Centre for Excellence in Nanomedicine

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Coatings for Implants

The implantation of biomaterials into the human body allows it to re-establish biological and mechanical functions and therefore to increase the quality of life. Biomaterials are synthetic materials intended to function appropriately in contact with a living tissue and body fluids. Metals, ceramics, polymers and composites are used as biomaterials. These materials alone cannot satisfy all the requirements for bio-implant applications such as superior mechanical properties, wear resistance, corrosion resistance from the body plasma and, biocompatibility etc. Hence enormous research work is being carried out on biocompatible coatings with superior mechanical, tribological and biocompatible properties towards developing bioceramic and biomimetic coating on both metallic and non-metallic substrates. A variety of medical devices, such as coronary stents, intraocular lenses, heart valves, hip and knee joints, bio-chips, dental implants and pacemakers are implanted in the human body. The materials of the implants are exposed to the interaction with the body cells and fluids and to potential corrosive activity from the materials of the body. The body fluid contains 1% sodium chloride and constitutes a corrosive environment for the implants. Joint implants are exposed to sliding wear. The interactions of the implants with the body cells, the products of the corrosion, and of the wear debris can have adverse effects on the body and on the implants. These effects can include cellular damage, infections, blood coagulation (potentially leading to thrombosis) and failure of the implants. In order to accomplish their function the implants should not cause infections, prevent uncontrolled cell growth, maintain their integrity inside the body, and avoid formation of debris. In certain cases it is useful to have the implants interact in a controllable way with the biological environment, e.g. to promote growth of bone cells on implants. The biological behaviour of an implant is strongly influenced by the chemical situation present at the implant surface. Therefore, bio reactions can be tuned by tuning the surface chemistry of an implant, especially the elemental composition, to create a specific surface yielding a defined biological response. Metallic implants can release metal ions and wear debris into the surrounding tissue and these can lead to osteolysis (bone resorption, loss) and loosening and failure of the implant. Hip and knee implants are exposed to sliding movements, which can cause wear of the surfaces in contact. Ti and its alloys are among the most biocompatible metals but their wear resistance is relatively low. The debris particles generated by the wear can cause inflammations of the tissue and can lead to osteolysis around the implant. Coating the implants with protective films, which can reduce corrosion and wear, may prevent or alleviate the problems described above and extend the lifetime of implants to the benefit of the patients. Hence a coating to be used for implants should have the following properties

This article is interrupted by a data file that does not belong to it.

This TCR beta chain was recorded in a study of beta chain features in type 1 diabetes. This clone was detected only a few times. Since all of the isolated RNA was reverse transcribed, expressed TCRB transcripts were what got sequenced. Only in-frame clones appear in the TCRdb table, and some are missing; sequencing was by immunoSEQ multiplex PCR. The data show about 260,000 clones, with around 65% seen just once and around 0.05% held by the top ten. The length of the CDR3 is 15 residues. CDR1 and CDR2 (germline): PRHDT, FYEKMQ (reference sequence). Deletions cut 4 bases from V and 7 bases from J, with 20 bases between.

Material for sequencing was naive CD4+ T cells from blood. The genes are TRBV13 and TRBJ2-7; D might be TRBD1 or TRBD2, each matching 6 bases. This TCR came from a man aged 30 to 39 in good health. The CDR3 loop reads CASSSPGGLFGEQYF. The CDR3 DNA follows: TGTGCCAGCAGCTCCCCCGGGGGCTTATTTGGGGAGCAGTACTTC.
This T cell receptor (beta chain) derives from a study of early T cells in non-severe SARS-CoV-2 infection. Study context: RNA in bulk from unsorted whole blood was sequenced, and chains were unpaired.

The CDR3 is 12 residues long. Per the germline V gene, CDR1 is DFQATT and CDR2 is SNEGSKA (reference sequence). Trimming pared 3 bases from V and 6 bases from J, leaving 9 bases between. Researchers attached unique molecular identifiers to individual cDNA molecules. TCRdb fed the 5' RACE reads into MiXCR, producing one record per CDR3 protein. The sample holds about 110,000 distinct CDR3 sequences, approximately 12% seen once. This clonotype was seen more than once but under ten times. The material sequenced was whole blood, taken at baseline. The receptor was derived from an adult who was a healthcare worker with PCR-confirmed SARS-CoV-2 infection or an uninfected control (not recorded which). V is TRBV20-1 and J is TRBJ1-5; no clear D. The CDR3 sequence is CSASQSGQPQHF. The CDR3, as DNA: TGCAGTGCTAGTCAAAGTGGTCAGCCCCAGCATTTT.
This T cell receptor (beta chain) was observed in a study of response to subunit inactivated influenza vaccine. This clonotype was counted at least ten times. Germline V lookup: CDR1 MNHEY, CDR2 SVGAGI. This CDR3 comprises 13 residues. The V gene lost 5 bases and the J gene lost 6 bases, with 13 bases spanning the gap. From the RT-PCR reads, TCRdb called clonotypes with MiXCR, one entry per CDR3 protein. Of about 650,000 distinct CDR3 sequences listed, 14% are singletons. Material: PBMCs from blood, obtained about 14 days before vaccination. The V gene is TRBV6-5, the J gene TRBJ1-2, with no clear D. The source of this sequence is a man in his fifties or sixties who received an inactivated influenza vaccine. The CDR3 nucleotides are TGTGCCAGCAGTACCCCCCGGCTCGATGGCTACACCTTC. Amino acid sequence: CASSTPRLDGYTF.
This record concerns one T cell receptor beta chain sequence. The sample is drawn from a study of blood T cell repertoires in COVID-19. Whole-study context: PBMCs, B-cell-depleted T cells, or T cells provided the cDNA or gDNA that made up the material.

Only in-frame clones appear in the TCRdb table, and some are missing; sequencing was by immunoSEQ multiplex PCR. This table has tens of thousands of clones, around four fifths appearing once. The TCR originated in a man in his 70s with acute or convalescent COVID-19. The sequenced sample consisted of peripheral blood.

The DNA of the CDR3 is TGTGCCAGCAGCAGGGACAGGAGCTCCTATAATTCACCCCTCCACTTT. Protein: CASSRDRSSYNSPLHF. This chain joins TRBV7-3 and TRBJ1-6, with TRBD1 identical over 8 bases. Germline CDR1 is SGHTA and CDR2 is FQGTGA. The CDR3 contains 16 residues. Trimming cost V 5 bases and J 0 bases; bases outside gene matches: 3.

• Excellent Mechanical Properties
  • Low Coefficient of Friction
  • Low Wear
  • Low Surface Roughness
  • Low Internal Stress (Compressive Stress)
  • Good Adhesion towards both Metallic and Non-metallic Surfaces
  • Hemocompatibility and
  • Longer Life Time